News Briefs
December 16, 2015

News Brief: Lakes Region

By Lani Duke

ARSU committee recommends Act 46 restructure

The Addison-Rutland Supervisory Union’s Act 46 study committee has finalized its report with the recommendation that existing schools become a single supervisory district with a single board and a single budget by July 1, 2017. Voters in Benson, Castleton, Fair Haven, Hubbardton, Orwell, and West Haven will be asked to approve the new district on April 12, when they will elect members of the 18-seat board. All towns must approve the proposal for it to take effect.

Approval would enable the new district to take advantage of temporary tax breaks while not being subject to state spending caps. Although, due to the previous centralization at the supervisory union level, the restructuring won’t result in huge immediate savings, the committee anticipates that staff reductions for IT, maintenance, nursing, and special education, as well as consolidating audits, will save about $300,000 throughout the system over time. That’s not a huge savings in a district that currently runs an annual budget of about $25 million.

Although the district will not see much cost savings, students will receive the benefit of shared resources and staff, including special education and gifted programming. Parents will continue to have access to teachers and principals, and to members of their school board. Each town has at least one school board member, while more populous towns have more: Hubbardton and West Haven each have one; Benson and Orwell, two each; Fair Haven, five, and Castleton, seven. Public forums about the plan have already begun.

Castleton police station moves forward

CASTLETON—Judge Mary Miles Teachout ruled Nov. 25 in favor of continuing work on construction of the Castleton police station, saying, “There is no basis for declaring the vote invalid.” The project had been threatened with derailment as the result of a suit filed by Castleton resident Sandy Mayo Jackson, concerned that the final revote which approved the fire station’s construction was invalid due to an absentee ballot error.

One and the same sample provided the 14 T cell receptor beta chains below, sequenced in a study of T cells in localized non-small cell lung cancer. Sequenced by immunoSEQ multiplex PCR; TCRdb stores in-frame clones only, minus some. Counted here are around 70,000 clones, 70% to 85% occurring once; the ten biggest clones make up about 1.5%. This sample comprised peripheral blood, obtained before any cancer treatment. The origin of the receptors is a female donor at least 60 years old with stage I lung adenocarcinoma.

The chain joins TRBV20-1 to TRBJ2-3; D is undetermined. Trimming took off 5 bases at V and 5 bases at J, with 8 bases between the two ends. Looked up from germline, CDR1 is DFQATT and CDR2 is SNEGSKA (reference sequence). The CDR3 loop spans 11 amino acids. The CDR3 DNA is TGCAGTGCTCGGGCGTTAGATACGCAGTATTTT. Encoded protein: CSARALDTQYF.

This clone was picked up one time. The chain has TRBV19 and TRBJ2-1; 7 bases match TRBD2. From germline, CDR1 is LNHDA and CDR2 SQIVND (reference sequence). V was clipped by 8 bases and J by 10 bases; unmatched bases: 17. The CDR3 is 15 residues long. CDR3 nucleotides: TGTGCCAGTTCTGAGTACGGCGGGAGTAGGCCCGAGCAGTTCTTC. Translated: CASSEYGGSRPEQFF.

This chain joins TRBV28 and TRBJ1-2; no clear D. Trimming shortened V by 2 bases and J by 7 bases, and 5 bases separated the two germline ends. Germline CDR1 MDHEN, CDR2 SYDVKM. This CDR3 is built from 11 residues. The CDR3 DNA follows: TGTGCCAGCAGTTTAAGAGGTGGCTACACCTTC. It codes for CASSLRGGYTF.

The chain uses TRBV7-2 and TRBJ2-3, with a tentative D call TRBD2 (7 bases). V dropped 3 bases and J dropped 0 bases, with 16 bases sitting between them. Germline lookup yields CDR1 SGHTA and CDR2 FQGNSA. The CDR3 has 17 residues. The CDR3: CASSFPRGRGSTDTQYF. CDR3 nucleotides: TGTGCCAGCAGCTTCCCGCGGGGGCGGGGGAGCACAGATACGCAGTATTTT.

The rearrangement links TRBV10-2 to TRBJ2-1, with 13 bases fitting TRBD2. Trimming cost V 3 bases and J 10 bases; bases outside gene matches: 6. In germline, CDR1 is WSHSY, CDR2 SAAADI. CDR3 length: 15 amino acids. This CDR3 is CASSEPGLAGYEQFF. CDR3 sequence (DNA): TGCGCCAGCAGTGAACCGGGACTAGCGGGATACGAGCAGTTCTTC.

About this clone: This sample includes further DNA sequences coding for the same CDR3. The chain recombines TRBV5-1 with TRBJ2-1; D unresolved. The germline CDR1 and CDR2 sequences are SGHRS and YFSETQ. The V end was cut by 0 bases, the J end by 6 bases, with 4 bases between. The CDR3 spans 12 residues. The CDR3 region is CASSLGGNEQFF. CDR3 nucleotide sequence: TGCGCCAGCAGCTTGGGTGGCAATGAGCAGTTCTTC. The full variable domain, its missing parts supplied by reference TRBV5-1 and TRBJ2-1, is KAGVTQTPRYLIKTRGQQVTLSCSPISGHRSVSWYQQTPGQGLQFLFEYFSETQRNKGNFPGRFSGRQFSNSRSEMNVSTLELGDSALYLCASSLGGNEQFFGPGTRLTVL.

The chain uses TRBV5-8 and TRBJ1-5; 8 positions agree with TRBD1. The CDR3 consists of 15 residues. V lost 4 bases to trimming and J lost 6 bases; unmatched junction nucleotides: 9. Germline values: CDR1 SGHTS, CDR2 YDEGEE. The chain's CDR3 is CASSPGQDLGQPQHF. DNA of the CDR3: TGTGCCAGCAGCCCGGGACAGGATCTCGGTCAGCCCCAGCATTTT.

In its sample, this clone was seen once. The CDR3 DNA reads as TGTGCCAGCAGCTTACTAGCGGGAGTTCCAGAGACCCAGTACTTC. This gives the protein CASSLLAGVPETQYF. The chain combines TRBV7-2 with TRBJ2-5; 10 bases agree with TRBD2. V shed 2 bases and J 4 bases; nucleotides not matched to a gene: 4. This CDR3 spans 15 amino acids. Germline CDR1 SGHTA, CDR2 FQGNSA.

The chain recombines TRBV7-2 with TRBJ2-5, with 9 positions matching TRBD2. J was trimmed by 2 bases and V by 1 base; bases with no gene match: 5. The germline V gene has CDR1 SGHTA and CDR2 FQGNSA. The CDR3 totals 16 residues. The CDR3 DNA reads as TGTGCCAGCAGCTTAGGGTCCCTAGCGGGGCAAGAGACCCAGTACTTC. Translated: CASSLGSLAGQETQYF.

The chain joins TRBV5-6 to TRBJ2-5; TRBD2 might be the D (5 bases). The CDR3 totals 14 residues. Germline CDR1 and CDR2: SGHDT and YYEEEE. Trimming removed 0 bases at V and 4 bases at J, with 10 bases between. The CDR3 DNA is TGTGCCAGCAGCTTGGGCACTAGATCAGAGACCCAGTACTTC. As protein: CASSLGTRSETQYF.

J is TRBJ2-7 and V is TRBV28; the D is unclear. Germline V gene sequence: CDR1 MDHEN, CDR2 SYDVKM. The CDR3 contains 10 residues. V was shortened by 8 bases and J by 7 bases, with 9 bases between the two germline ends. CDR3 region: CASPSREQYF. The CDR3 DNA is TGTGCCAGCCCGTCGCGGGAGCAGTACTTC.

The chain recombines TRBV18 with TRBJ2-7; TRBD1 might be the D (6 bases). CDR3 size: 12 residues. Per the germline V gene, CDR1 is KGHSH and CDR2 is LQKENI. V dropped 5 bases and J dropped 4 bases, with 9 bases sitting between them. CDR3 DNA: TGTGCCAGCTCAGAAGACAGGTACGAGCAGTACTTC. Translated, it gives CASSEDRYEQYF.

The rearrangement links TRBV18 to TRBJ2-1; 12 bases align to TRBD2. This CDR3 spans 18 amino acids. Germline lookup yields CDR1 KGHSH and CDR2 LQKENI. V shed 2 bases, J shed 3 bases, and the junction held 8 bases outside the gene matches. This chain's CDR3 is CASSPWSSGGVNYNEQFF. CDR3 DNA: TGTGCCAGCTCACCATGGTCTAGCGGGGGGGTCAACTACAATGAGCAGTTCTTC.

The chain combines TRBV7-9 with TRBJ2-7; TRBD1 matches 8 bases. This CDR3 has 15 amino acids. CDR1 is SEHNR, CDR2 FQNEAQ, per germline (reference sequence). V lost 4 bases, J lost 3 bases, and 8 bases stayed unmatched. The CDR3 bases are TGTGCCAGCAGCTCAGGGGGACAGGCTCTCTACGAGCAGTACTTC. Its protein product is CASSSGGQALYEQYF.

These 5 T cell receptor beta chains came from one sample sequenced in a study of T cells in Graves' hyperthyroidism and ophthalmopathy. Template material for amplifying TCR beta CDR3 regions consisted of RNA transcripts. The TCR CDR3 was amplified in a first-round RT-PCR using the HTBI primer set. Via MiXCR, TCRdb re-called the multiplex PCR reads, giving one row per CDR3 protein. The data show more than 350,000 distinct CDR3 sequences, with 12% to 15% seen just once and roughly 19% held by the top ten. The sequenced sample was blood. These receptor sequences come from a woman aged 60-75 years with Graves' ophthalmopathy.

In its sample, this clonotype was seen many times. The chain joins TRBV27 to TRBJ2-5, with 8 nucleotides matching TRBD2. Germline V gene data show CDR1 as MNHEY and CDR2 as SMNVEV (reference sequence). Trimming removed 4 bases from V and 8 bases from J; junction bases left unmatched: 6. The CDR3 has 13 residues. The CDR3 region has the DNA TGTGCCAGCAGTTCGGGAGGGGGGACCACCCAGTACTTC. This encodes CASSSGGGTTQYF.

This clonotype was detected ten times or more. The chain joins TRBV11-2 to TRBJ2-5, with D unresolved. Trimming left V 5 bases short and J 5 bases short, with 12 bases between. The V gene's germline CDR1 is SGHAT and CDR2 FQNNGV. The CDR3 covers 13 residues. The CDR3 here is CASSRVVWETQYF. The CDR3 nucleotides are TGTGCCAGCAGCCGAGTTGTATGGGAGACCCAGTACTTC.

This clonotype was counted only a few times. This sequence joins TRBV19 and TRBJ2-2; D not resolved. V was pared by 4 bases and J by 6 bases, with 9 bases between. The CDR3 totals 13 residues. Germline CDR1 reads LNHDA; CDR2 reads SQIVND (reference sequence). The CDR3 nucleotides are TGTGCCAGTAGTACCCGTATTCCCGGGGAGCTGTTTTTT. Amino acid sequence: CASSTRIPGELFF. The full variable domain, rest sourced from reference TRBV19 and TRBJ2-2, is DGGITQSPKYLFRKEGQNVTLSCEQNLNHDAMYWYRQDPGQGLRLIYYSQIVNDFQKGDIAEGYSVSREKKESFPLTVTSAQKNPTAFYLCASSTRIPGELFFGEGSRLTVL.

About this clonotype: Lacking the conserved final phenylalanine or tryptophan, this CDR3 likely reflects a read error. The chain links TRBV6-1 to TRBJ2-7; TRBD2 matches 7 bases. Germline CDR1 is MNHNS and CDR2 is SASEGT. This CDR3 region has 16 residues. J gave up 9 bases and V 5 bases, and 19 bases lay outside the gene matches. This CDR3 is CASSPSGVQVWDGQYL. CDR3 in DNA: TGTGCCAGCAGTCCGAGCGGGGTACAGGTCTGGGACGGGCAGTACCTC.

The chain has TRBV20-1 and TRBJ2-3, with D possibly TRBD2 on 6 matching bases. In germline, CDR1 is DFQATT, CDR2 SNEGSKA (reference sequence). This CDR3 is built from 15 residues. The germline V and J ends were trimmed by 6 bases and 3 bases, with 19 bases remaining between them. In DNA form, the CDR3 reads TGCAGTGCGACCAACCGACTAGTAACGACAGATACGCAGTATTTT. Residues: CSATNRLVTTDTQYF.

Jackson contended that no revote ballots were sent to the 43 people who had requested absentee ballots for the initial Town Meeting vote. That lack changed the revote polling result, she said, although what was most important was a ruling on whether or not resending the absentee ballots was implied in the law.

According to Judge Teachout, the statute language clearly states application for an absentee ballot covers only a single election unless the request is for a primary election to be followed by a general election. There is no requirement for a town clerk to send absentee ballots for a revote to individuals who had requested absentee ballots for the Town Meeting.

Considering the issue by the numbers, voters narrowly turned down appropriating $300,420 to add a police station to the existing new fire station. A revote held May 12 reversed that decision, 362-345. The Select Board denied a June 15, 153-signature petition calling for a second revote.

On November 13, the Select Board signed a contract with McClure Construction that calls for starting work on the police station immediately.

Unlike the others

FAIR HAVEN—Fair Haven homeowner Lauritz Rasmussen disagrees with his town’s tax assessment, claiming the town cannot assign a value to his property because there is none other like it in Fair Haven, perhaps not another even in all of Vermont. He took his contention to the top court in the state, presenting a 15-minute argument to the court on Dec. 2. Fair Haven town attorney William Bloomer did not appear at the hearing, relying on his argument in a previously filed brief.

Rasmussen’s property contains a primary residence, pool and barn and two tenant houses, according to the brief he filed with the court. Part of the problem is whether Rasmussen has two properties or one. The disputed land lies on South Park Place. Rasmussen purchased two properties which he deeded, insured, and mortgaged separately. He purchased the private residence in 1994, the land containing the two tenant houses in 2005.

A licensed state appraiser that Rasmussen hired valued the commercial property containing the tenant house at $100,000, but the town’s listers assigned it a value of $218,000 before reducing the figure to $153,000 after an appeal. Rasmussen wants the town to assess his residence as one property, the land containing the two as two properties. They are, however, contiguous. Therefore, the town would rather assess them as a single property.

The Supreme Court will announce its decision later.

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